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Ian Wise’s email to Mark Brown: ‘I am not an anarchist’

Here is the complete text of the email Ian Wise sent to Mark Brown after reading a column that included police testimony Wise recognized as referring to him:

On March 16th 2012, an undercover police officer named Nadia Chikko walked up to an address listed on a flyer for a punk rock show and looked around. She saw a skinhead sitting on a step and asked for a lighter, using it as an excuse to strike up conversation about his tattoos. The one on his left arm — of Mexican Revolutionary Emiliano Zapata — really interested her. After a few minutes, she asked him if he knew where to get drugs. He made polite conversation but didn’t offer any help in the way of getting high. Nearly two years later, Chikko referenced this conversation while testifying against three young men dubbed the “NATO 3” that are currently on trial for domestic terrorism. She pointed this stranger out as a person of interest and said he warranted being investigated further.

I know about this conversation because I was one the sitting on the steps outside the show, waiting for a friend’s band to play. Two days ago, I saw my name and tattoo referenced in an article written by Mark Brown on the Chicago Sun-Times web site that went into a little more detail about the McCarthyist tactics being employed by the Chicago police to address the “anarchist threat” in the city.

The mention of me in the article puts me in the awkward position of sticking up for the politics of people that I don’t necessarily agree with. See, I am not an anarchist. Chikko didn’t ask “Do you believe in the total dismantlement of the government?” nor did she ask, “Given the chance, how many government buildings would you blow up?” She simply asked if I thought police could be trusted. My answer, it turns out, was pretty pointed. Of course police can’t be trusted. She quoted me as saying “police are oppressive and need to be stopped” though this butchering of my words deviates from the idea that I was trying to express.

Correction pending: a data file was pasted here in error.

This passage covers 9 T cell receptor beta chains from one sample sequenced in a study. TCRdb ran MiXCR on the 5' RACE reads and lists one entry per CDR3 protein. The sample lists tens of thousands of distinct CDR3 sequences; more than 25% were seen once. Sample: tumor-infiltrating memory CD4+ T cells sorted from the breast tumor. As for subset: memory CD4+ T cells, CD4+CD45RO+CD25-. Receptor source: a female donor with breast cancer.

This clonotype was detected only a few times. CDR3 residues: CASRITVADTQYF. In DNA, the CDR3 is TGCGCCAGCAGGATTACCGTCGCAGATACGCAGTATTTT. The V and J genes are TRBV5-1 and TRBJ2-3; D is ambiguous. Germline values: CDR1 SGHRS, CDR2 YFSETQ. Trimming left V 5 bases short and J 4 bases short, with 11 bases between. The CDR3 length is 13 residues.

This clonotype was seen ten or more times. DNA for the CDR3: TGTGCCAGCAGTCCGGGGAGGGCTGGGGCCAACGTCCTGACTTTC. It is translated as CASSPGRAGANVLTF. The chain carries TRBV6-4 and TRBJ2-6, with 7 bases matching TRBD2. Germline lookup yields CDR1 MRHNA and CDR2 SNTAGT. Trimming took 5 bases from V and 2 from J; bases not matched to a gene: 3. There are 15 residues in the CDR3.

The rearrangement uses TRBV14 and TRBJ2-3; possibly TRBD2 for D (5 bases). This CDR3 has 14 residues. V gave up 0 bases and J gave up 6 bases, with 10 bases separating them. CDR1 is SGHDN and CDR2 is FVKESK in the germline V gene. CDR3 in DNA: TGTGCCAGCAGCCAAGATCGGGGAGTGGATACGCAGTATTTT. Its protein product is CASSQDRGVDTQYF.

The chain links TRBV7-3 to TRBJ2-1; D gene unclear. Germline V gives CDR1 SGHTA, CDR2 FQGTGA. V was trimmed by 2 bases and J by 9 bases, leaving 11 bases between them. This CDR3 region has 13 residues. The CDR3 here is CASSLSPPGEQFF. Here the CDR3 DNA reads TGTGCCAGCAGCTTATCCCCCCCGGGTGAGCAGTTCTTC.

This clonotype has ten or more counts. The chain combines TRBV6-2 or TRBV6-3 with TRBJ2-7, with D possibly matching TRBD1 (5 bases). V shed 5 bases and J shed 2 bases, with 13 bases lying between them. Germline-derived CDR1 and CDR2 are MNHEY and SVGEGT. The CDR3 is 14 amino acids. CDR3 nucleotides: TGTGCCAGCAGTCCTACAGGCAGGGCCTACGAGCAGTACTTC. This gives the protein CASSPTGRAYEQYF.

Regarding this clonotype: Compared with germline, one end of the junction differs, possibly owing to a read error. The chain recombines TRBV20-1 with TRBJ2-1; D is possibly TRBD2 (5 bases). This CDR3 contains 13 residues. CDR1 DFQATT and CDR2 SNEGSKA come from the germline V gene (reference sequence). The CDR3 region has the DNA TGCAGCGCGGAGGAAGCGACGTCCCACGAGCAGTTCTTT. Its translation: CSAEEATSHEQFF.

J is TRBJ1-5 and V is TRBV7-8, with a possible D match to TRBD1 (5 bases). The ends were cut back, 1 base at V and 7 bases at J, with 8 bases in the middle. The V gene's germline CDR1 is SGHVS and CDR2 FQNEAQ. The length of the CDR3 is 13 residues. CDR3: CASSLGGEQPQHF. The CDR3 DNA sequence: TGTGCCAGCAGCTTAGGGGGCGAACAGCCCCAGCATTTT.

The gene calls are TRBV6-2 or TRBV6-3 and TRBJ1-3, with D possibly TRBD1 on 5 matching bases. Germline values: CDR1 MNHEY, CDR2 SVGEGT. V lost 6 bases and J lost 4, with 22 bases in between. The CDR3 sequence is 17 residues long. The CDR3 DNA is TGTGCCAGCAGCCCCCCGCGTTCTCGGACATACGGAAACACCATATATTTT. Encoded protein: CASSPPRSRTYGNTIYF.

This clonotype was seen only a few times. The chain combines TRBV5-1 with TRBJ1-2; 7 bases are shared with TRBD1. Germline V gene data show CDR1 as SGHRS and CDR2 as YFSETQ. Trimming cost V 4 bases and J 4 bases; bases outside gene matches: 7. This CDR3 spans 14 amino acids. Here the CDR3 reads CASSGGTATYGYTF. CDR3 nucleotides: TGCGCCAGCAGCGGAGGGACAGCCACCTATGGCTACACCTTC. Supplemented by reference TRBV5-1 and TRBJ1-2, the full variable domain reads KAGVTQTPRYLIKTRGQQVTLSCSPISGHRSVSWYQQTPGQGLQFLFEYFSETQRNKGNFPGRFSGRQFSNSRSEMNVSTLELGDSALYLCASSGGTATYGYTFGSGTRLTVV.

The Chicago police department list one of their core values as “Obligation”, and describe that obligation to act as “either legal or moral”. They do not, however, point out the fact that morality and law do not always go hand-in-hand. When the law crosses moral boundaries, those laws become oppressive. The problem is not always the police, because police are just people. The problem is a system that has created a culture of oppression. I understand how dramatic that last sentence sounds, but so many things in our day-to-day existence have become so commonplace that we have lost sight of the fact that our personal autonomy is being chipped away at every day. People of color living in poor neighborhoods that are introduced to the correctional system at a young age due to lack of community guidance are being oppressed. People existing outside of the gender binary that are stopped by police on suspicion of prostitution are being oppressed. People who are unable to have honest exchanges with each other in social settings for fear of being overheard making “anti police” statements and being named at trial are being oppressed.

What is the threat Chikko and the CPD see in the anarchists? Is it just the word that draws attention to them, or is it this fear of militia groups that they’ve cultivated after watching Fight Club too many times in their man caves? Is the government soon going to put the black bags over our heads, throw us in a cell and tell us they will only let us out when we name names? If we are to name names, we can only name ourselves, because humans are sovereign beings. We may work together but in the end we stand alone.